Many enterprises leverage bring your own device (BYOD) policies to help curtail the cost of trying to outfit every employee with a company-owned mobile device. A BYOD policy can have benefits beyond saving money on mobile devices—such as allowing remote employees to continue using the devices they’re already familiar with.
However, allowing employees to use personal devices for work also carries risks—which is why many organizations with BYOD policies also use mobile device management (MDM) software and create strong security policies for mobile devices.
How can you make strong security policies for BYOD mobile device management? Here are a few tips to help you close common security gaps:
1) Enforce Encryption ASAP for Optimal BYOD Mobile Device Management
One of the most basic and necessary security policies to enable when working with remote employees using mobile devices is to encrypt all sensitive information that may be stored on those devices. Enforcing encryption on mobile devices may not keep the devices from being stolen in the first place, but it can delay thieves from being able to leverage the data on the stolen device until you can use device tracking features to recover the device or take appropriate measures to prevent the stolen data from being used to commit fraud.
2) Ensure Employees Understand the BYOD Security Policy
Here’s a question for you: How often do you really read the entire list of terms and conditions for a piece of software? If you’re like most Americans, you probably don’t. According to a Deloitte survey cited by Business Insider, “over 90% of consumers accept legal terms and conditions without reading them.”
People are often busy, and don’t have time to read a novella written in legal jargon—they want to be able to get to whatever they were trying to access and get on with their day. However, when employees apply this attitude to the security policies meant to protect the company, this can cause issues—especially if the BYOD policy allows the company to make alterations to data and apps stored on an employee-owned mobile device.
Taking the time to spell out crucial standards and expectations in the BYOD policy to employees is crucial for ensuring compliance. It is also vital for avoiding potential liability issues. Some ways to communicate these expectations include setting up an email highlighting “plainly-worded” versions of the mobile device security policy or hosting small training sessions to showcase important sections.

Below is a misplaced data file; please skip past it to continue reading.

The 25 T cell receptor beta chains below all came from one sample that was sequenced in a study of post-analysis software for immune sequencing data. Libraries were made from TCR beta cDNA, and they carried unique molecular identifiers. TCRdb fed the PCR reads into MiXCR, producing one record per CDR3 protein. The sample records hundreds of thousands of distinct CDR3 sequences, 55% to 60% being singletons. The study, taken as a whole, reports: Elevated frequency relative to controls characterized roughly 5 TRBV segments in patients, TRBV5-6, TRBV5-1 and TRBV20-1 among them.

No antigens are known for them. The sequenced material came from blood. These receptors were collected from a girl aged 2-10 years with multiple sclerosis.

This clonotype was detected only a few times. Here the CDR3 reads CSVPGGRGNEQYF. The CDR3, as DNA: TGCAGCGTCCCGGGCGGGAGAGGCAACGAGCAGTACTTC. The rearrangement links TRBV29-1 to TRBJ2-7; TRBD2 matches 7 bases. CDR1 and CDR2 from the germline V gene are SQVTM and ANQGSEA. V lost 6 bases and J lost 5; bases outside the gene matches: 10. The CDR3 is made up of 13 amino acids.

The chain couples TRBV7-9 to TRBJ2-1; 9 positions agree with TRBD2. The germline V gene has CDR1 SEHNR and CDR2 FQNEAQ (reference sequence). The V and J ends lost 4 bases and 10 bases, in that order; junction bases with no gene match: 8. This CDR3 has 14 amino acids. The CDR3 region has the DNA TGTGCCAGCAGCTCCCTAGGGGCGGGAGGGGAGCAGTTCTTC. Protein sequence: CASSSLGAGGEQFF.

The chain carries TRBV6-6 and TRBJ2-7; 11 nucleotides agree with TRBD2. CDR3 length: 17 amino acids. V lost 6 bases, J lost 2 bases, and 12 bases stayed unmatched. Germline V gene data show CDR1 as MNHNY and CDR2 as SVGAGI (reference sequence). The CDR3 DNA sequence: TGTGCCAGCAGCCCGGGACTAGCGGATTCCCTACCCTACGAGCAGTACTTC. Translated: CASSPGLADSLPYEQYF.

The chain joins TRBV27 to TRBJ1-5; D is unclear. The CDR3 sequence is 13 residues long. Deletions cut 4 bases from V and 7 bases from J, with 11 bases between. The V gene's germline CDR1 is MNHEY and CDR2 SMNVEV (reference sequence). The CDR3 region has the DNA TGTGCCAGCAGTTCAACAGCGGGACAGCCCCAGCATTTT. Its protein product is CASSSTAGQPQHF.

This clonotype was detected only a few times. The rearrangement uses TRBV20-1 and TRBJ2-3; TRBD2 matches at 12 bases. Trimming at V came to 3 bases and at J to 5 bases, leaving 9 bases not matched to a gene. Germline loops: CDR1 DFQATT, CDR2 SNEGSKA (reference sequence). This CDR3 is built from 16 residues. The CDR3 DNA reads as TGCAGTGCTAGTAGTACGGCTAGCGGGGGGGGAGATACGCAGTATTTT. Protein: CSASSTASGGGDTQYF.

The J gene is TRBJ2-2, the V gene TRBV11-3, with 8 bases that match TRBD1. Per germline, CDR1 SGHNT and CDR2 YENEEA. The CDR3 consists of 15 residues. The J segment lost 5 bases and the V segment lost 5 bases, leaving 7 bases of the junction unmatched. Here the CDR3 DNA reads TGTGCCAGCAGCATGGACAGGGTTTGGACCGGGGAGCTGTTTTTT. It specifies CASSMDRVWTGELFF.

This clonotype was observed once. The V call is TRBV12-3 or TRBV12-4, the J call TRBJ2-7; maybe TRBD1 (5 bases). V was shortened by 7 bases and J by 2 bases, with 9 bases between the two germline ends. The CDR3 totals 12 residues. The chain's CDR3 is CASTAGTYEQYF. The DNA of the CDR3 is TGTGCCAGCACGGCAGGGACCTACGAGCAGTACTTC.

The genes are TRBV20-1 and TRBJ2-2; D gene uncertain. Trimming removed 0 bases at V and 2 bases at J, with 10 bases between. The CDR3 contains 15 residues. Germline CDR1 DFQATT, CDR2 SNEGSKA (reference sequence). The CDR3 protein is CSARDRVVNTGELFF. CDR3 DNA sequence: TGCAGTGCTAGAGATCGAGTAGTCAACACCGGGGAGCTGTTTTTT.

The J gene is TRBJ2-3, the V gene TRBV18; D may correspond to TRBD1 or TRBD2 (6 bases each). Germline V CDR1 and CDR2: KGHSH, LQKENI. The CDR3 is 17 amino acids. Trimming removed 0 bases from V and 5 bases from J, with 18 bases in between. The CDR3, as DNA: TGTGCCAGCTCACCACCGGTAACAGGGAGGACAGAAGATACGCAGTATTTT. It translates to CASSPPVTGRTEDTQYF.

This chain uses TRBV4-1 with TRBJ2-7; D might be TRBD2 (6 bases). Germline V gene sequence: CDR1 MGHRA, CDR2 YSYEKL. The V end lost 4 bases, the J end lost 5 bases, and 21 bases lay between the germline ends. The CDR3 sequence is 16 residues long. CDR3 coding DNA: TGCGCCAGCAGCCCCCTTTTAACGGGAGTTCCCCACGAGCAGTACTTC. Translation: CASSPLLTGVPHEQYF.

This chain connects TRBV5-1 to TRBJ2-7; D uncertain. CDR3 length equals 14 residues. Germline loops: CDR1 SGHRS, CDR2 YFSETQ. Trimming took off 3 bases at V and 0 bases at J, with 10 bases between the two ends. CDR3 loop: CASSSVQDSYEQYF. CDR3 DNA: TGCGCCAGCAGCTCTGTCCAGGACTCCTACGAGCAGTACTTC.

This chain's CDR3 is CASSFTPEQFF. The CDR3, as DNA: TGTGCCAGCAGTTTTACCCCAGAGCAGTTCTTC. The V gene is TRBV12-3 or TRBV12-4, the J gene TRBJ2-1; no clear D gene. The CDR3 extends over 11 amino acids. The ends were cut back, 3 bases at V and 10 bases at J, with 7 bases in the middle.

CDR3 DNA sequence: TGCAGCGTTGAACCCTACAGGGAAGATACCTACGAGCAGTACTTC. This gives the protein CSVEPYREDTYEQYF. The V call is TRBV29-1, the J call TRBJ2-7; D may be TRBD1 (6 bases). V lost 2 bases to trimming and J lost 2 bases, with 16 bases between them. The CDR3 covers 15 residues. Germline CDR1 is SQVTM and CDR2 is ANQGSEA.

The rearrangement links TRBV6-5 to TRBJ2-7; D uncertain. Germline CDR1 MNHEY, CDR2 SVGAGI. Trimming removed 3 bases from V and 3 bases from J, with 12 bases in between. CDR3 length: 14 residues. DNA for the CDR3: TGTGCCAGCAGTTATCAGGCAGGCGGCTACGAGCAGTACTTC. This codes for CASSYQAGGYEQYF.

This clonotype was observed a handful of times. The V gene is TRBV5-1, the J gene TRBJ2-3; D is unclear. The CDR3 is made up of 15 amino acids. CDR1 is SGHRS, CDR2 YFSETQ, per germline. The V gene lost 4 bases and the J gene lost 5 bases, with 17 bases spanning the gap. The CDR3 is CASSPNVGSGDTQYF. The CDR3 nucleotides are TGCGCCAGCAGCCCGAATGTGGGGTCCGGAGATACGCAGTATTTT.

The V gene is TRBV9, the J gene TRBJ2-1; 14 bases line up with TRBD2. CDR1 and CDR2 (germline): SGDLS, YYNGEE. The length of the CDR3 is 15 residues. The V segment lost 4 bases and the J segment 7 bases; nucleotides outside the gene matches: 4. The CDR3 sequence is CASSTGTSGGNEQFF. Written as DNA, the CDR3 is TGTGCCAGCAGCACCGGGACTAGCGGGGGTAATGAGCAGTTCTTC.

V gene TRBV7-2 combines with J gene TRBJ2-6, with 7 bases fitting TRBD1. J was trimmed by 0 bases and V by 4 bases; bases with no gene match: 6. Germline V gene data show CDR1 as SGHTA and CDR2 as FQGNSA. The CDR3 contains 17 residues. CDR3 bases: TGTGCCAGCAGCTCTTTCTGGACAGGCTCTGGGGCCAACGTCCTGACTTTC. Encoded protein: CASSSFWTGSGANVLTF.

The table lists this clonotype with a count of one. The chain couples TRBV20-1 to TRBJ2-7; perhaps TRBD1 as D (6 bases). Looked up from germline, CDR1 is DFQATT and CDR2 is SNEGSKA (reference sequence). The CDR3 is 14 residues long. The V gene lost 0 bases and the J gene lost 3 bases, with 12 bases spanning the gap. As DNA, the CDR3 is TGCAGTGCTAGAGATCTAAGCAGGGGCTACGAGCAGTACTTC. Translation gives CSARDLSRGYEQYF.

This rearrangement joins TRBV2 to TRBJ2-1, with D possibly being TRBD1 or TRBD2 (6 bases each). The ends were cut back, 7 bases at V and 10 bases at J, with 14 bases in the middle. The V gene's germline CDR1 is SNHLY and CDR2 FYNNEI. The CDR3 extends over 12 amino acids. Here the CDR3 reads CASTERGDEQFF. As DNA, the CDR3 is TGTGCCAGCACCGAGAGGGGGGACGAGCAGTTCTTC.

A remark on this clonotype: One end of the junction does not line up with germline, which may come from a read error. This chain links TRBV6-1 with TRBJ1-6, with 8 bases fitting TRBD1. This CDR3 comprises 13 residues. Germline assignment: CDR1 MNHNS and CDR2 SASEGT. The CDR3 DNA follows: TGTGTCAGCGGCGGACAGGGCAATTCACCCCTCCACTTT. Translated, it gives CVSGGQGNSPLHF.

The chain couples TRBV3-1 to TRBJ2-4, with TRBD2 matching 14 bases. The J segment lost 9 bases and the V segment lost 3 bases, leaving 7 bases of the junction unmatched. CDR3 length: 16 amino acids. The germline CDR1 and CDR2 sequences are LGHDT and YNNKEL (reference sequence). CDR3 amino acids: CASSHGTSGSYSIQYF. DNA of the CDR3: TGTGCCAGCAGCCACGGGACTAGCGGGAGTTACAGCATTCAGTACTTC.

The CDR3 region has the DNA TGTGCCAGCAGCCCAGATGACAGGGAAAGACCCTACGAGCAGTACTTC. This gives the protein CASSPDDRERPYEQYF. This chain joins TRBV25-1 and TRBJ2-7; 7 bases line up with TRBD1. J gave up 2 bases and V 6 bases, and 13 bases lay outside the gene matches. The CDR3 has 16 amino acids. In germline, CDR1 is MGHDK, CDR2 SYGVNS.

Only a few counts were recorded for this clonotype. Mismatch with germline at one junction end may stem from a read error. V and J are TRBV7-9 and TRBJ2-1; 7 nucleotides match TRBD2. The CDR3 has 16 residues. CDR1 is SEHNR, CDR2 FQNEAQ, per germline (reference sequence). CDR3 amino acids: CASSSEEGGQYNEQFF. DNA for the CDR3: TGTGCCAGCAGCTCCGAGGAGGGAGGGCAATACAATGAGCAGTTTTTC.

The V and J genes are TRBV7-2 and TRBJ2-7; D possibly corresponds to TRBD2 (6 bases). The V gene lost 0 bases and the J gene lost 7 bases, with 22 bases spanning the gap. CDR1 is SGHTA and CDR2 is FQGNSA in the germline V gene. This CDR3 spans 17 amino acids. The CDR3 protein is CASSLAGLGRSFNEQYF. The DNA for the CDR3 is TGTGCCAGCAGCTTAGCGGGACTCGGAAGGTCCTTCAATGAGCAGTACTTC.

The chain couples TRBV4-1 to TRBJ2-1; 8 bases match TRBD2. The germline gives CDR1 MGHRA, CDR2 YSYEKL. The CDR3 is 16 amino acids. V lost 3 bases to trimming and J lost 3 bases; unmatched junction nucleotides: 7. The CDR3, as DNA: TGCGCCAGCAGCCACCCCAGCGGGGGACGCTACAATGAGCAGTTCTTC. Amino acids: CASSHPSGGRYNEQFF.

3) Find a Solution with Codeless Security Configurations
Writing custom code to create new security configurations is expensive and time-consuming. Between finding an experienced expert to write the custom code, rigorously testing that code to make sure it isn’t causing conflicts with the company’s apps, and applying the custom code to every mobile device in the enterprise, there can be a near endless cycle of work to keep up with.
However, by using a codeless security configuration tool, you can save significant amounts of time and effort on setting up custom security policies for managing mobile devices. Rather than writing countless lines of custom code, the enabling or disabling of a security parameter is reduced to a single click.
Additionally, by using a codeless security configuration tool, you aren’t relying on a single IT resource to enable and maintain your security policies and parameters. This gives you more flexibility for managing your security configurations and reduces the time, money, and labor spent on managing security for mobile devices.
4) Enforce Frequent Software Updates for All Operating Systems and Software
Mobile application developers are constantly working to find and fix security vulnerabilities in their software. Falling behind on the operating system and software security patches they release in response to newly-discovered vulnerabilities exposes your organization to unnecessary risks. So, when creating a BYOD security policy, it’s important to specify the need for users to keep up with their security patches.
In fact, it may be helpful to deploy a mobile application management tool that can be used to force security updates remotely—though it’s important to make sure employees know that this software will be installed on their mobile devices and what it will be used for.
How Kandji Helps Close Common BYOD Policy Security Gaps
Kandji is a security configuration tool for macOS devices that eliminates the guesswork from creating strong security policies on the mobile devices used by remote workers. Kandji closes some of the classic security gaps in a BYOD policy by:
- Performing Repeated Checks for Security Policy Settings. Many security policies are treated like a “fire-and-forget” solution—only to be promptly disabled on the device. Kandji performs a security policy check every three minutes to prevent such tampering. This check works while offline by using cached data about the security settings.
- Turning Security Configuration Management into a One-Click Process. Instead of having to create a custom code for each new security policy, Kandji allows users to turn custom security configurations on and off with the click of a button. Custom, role-based blueprints using specific combinations of security settings can also be created to make onboarding new macOS devices even faster. This helps ensure that every device is protected.
- Providing a Dashboard Showing Each Device’s Security Status. Kandji’s dashboard view allows admins to check the current security status of every macOS device registered to the organization at a glance. In the dashboard view, admins can check each computer’s security status (online & secure, offline, online with an alert, and missing), total security event remediations, and the active blueprint assigned to specific computers.